Historic

Key.Aero leads the way in the field of aviation history and heritage. Enjoy an outstanding mix of restoration and warbird features, fascinating articles on aviation history produced by some of the best writers in the business and in-depth and entertaining reports on all historic aircraft. Broad coverage spans the earliest years of flight through to the Cold War, encompassing countless aircraft types and their aerial achievements, plus Key.Aero offers the very latest historical aviation news.

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1949 UK Stratocruiser Debut

An interesting report on the first visit of a Boeing Stratocruiser to the UK, as reported in the April 15, 1949 issue of ‘The Aeroplane’

FlyPast Picture of the Week

This week's picture of the week was taken by Daniel Butcher

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Swissair - Goodbye Metropolitan, Hello DC-9

The arrival of the DC-9 with Swissair meant the days of its last propliner were numbered, although as revealed in the August 25, 1966 issue of ‘Aeroplane’ there were some unexpected complications...

FlyPast Podcast Episode 40

For this episode were joined by Andrew Panton of the Lincolnshire Aviation Heritage Centre to talk about East Kirkby and Lancaster NK611 Just Jane...

Historic Douglas C-47 “Placid Lassie" to offer cockpit tours at Warbirds Over the Beach Air Show

The Military Aviation Museum Tunison Foundation's C-47 “Placid Lassie" will be open for air show attendees to climb aboard and tour with the crew members of the Tunison Foundation, D-Day Squadron and DC-3 Society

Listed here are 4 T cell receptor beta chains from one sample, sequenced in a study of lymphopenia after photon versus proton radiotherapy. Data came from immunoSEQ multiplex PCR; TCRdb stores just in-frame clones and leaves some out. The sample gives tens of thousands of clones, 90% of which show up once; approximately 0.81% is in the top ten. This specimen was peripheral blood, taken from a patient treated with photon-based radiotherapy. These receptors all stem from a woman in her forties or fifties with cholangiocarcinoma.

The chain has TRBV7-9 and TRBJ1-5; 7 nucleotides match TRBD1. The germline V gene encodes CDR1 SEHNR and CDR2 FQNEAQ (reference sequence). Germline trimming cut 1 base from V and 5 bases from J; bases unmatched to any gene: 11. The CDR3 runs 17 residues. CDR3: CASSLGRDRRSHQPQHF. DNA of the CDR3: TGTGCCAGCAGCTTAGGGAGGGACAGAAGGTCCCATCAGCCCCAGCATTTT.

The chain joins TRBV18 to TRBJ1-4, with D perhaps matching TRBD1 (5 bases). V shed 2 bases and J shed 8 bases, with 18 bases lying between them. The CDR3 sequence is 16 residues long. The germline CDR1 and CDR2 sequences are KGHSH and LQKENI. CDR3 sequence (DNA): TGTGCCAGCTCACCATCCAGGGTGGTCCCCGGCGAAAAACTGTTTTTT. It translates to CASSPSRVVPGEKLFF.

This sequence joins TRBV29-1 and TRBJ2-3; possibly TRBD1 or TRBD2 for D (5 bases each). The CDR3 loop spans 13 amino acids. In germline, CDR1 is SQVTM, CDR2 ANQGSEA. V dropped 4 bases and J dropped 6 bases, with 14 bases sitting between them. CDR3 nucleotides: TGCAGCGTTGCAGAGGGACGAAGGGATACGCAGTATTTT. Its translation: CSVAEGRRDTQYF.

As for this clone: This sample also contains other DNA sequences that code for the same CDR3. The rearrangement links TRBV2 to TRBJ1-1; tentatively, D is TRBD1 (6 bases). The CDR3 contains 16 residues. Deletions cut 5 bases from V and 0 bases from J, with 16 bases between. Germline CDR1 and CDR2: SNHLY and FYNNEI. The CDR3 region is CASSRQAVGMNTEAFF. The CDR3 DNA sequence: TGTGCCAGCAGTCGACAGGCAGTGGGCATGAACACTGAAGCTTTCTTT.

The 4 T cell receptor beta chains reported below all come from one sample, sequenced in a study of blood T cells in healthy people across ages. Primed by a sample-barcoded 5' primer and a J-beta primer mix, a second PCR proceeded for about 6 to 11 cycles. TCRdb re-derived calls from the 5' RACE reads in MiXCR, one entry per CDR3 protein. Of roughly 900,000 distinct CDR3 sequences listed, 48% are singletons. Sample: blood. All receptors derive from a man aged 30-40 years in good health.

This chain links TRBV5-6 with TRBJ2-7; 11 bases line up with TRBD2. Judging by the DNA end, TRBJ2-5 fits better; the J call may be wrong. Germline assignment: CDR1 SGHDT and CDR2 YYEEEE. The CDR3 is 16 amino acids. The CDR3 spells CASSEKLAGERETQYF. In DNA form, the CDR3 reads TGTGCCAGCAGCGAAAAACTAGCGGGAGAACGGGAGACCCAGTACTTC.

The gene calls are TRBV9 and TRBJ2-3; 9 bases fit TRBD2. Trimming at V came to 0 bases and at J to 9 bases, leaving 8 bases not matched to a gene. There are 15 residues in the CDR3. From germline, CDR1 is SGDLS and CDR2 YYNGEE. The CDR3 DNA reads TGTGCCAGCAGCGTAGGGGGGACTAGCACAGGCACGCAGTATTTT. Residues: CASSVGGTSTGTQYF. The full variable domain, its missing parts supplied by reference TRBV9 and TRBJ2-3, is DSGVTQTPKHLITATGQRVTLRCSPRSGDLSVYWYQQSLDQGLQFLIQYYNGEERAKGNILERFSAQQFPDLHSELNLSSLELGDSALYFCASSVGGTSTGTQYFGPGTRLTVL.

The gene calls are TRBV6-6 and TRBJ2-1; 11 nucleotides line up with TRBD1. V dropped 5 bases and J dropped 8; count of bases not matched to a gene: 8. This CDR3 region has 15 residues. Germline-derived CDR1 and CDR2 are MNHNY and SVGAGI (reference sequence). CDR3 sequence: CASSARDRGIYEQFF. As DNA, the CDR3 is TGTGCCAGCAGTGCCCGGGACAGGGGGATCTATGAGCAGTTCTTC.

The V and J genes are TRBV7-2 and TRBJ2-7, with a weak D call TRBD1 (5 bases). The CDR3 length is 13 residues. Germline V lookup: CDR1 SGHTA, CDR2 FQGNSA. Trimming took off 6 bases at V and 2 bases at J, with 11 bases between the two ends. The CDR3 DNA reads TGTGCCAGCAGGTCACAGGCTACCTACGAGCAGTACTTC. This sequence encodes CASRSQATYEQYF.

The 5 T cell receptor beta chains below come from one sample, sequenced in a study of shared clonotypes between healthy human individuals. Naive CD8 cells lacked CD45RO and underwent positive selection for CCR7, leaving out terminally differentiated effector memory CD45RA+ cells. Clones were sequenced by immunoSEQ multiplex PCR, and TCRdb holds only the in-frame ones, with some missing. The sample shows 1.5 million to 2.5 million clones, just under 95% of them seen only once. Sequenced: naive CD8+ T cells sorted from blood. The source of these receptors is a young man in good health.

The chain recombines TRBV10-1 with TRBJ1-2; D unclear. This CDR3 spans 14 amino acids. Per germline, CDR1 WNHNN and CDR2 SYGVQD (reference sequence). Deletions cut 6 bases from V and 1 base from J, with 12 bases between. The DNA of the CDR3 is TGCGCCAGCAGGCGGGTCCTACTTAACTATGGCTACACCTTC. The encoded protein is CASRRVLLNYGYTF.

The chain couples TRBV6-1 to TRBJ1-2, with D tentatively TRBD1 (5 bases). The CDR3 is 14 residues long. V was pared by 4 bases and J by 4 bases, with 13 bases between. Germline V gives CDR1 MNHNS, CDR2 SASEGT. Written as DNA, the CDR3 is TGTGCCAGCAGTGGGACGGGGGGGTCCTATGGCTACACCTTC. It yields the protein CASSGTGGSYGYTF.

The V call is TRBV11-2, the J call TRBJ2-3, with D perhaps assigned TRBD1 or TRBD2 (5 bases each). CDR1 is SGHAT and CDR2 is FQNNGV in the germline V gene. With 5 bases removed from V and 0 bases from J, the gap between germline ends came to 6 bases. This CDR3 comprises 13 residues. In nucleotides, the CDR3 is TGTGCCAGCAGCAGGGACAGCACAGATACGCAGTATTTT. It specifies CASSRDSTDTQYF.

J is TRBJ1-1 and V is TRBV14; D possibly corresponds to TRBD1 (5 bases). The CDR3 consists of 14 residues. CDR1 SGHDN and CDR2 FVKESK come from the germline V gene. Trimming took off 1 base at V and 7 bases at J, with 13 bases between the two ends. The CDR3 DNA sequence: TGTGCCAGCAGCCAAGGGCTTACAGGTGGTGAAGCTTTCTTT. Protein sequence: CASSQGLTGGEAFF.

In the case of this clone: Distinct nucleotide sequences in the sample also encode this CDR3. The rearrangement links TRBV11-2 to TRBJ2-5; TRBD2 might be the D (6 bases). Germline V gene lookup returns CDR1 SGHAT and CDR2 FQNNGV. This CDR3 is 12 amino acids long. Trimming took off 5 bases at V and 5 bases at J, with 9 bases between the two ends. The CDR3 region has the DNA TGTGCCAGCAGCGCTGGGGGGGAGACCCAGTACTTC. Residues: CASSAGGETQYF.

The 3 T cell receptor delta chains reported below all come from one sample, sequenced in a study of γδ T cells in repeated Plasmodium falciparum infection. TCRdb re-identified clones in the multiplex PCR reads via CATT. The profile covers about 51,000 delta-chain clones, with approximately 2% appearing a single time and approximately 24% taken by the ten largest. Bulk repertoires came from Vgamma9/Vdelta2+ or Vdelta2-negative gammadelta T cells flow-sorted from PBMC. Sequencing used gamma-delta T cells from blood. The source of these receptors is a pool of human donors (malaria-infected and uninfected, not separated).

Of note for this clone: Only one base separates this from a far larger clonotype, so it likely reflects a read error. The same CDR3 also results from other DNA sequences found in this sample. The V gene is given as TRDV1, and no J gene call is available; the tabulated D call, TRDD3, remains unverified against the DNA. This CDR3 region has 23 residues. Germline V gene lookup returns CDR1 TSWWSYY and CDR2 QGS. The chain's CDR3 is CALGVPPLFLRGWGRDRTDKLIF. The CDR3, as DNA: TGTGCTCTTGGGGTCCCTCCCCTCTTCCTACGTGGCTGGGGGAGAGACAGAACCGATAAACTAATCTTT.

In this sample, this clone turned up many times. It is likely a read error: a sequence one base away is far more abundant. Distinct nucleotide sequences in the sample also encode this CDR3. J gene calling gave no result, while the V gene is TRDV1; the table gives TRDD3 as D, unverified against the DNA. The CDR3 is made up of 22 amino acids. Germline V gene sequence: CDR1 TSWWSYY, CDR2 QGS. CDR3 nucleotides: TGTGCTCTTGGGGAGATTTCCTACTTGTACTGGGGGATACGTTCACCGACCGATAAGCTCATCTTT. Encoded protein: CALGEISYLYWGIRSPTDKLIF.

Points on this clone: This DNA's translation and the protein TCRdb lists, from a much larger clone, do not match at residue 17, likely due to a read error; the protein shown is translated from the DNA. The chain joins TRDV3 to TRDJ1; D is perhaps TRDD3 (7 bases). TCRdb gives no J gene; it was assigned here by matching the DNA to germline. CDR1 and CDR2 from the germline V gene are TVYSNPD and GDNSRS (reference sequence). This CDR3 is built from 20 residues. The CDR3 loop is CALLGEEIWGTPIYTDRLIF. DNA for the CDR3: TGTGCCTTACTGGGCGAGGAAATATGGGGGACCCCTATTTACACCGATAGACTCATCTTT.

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The Inside Story of Squadron Leader Jack Currie DFC

Pilot, leader, artist, actor, presenter, author – Sqn Ldr Jack Currie could turn his hand to almost anything...

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The Nose Art of the Flying Tigers P-40s

Shark-mouth nose-art has been around since World War One, but the Flying Tigers’ P-40s arguably introduced it to popular culture. Shawn Jakway recounts the origins of the Tigers and the history of this particular Warhawk...

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The Brit-built fighters that never flew

Now known its for state-of-the-art ejection seats, from 1934-1944 the Martin-Baker Aircraft Co built fighter aircraft

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The birth of the Wellington

Ken Ellis celebrates the birth of the Wellington and the genius of designer Barnes Wallis, while Andrew Thomas documents the type in service

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Bomber Command's Finest Five

You may have seen our top 10 Bomber Command aircraft feature earlier in the week. Wondering what came in the top spots? We summarise the final five ‘best’ bombers at the RAF’s disposal and compare the statistics of individual models

The Latest Historic Aviation News All in One Place

This is your one stop shop for everything you could possibly want to know about historic aviation. Historic aircraft flights, displays and renovations can all be found among the categories and articles linked to from this page.